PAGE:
The Coalition believes the Mayor’s Office of Legal Counsel must publish its FOIA appeal opinions. That’s our reading of the E-FOIA section of the law, DC Code 2-536, requiring every agency that decide cases to publish the opinions. And the mayor’s office has done so for years, but perhaps the pandemic interfered (only 37 cases were actually decided in 2021). Opinions since 2018 are missing in the two places commonly used–an online searchable database and the D.C. Register, the official weekly legal publication of the D.C. government. The Coalition has filed a formal complaint with the Office of Open Government to learn more about the problem and get it fixed.

What if a denial shows a general problem?

If a denial appears to involve how an agency generally interprets its duties under the law, there is another route to raise the issue. The courts can correct that, of course, but that takes a long time and is expensive. The Office of Open Government by law has authority to investigate and issue advisory opinions on implementation of the Freedom of Information Act. Details and a form to request a review by the Office are here.

This authority has been a significant source of independent review of agency practice. The Open Government Coalition has had some success with formal complaints seeking opinions about agencies’ policies, and though only advisory, some of the opinions have had good results. The Coalition advocates for amendments to FOIA that would add greater weight for the Office opinions. That could bring greater consistency to users’ FOIA experience across D.C. government.

Note two topics are not bugs but are features:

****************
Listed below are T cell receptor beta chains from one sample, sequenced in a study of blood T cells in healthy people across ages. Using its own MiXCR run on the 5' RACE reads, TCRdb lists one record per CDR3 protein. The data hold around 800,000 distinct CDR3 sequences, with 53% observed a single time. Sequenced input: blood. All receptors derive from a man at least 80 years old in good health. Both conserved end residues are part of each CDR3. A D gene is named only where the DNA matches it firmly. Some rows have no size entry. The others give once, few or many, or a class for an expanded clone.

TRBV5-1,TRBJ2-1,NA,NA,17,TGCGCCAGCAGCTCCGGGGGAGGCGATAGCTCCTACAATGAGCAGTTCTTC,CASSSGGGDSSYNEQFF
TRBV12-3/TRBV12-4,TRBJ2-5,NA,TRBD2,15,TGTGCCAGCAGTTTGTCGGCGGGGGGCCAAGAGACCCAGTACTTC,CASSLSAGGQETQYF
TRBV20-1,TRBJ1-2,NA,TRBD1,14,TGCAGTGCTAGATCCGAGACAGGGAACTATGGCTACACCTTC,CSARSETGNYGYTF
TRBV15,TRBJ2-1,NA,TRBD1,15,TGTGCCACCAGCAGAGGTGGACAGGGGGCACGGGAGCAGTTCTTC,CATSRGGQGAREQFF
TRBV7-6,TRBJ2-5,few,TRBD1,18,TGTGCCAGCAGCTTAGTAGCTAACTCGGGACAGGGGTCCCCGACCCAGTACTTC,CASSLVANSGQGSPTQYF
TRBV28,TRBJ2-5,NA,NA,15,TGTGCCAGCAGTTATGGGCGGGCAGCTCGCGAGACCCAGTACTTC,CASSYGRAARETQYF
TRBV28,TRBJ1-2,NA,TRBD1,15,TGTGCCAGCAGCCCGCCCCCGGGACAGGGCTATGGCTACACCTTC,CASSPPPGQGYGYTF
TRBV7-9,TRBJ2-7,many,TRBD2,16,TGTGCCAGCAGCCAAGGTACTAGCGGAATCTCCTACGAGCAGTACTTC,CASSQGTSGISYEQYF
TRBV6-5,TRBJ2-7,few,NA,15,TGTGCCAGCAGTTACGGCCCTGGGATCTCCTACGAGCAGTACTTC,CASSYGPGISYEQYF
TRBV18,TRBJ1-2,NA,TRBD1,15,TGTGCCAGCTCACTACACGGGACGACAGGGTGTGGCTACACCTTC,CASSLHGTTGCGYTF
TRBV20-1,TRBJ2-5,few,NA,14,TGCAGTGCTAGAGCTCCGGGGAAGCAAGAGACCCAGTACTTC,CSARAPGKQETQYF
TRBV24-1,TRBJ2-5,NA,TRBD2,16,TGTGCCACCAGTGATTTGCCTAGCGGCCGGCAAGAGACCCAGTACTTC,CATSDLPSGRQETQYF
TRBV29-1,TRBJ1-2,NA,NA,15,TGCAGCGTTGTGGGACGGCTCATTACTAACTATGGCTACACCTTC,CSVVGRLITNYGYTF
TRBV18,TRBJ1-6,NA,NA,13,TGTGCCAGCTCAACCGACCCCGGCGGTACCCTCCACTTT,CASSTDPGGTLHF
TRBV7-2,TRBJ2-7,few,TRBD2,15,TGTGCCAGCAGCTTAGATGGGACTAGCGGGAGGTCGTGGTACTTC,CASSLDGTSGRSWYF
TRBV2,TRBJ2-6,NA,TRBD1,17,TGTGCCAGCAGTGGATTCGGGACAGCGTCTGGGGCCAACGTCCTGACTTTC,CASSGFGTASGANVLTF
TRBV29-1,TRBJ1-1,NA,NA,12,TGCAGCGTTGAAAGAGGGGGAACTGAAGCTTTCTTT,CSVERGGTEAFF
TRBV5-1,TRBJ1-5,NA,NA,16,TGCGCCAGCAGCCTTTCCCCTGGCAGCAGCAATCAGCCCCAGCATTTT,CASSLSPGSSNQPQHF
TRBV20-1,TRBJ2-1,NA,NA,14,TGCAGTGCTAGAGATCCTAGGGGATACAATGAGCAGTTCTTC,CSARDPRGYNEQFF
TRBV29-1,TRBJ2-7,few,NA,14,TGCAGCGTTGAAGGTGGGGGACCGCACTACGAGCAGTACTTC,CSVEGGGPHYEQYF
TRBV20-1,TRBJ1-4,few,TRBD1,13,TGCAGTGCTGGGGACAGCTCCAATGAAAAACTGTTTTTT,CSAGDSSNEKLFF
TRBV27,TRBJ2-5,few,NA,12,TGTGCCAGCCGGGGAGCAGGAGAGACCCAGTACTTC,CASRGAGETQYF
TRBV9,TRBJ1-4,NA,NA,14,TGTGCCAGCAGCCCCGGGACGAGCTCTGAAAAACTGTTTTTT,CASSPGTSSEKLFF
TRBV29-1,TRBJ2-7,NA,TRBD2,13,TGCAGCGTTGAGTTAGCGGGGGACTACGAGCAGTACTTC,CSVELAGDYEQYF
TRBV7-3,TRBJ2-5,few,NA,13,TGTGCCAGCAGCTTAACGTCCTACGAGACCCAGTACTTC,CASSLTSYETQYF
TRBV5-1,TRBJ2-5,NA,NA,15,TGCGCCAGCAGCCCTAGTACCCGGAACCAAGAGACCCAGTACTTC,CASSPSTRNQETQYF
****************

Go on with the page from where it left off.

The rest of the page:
• Denials of FOIA requests by the D.C. Council may not be appealed to the mayor for review in the process described above. The only way to challenge a denial by the Council (or ANCs) is to file suit in D.C. Superior Court.
  • Fee waiver denials may not be appealed. The Mayor’s Office of Legal Counsel reads the law as authorizing only review of denials of records. And they say that doesn’t happen in cases of fee dispute: the requester can still get the records by paying the fee. In addition, one D.C. court opinion has found the courts can’t review such denials either. See further discussion under fee waivers below.

What do I say in writing my appeal?

D. C. provides barebones instructions here: (look half-way down the page). If you used the portal originally (to submit your request) it’s also the easiest way to submit an appeal. The software automatically attaches your original request and forwards the package not only to the mayor but (as required) also to the original agency FOIA officer. You fill in a box or attach a text to explain the request (add timeline of events including calls and emails with the agency) and response if any, and attach a copy of any response. You may give details of your reasons for questioning the agency results such as:

  • non-response;
  • inadequate search;
  • mistakes in applying exemptions (often leading to incorrect over-redaction);
  • failure to segregate exempt material and release the rest;
  • denial of records in requested format.

Again, you do not need to present a legal argument referring to the D.C. law or court cases. The mayor’s office looks at the whole record and spots any errors, whether or not you mentioned them. To inform yourself about what the law requires for agencies to justify a denial, for example, what counts as a reasonable search, or what records qualify for law enforcement investigatory records exemption, you can read sections of the FOIA Wiki posted by the Reporters Committee for Freedom of the Press, or the U.S. Department of Justice Guide to the FOIA. Other resources are discussed below under how to research the law.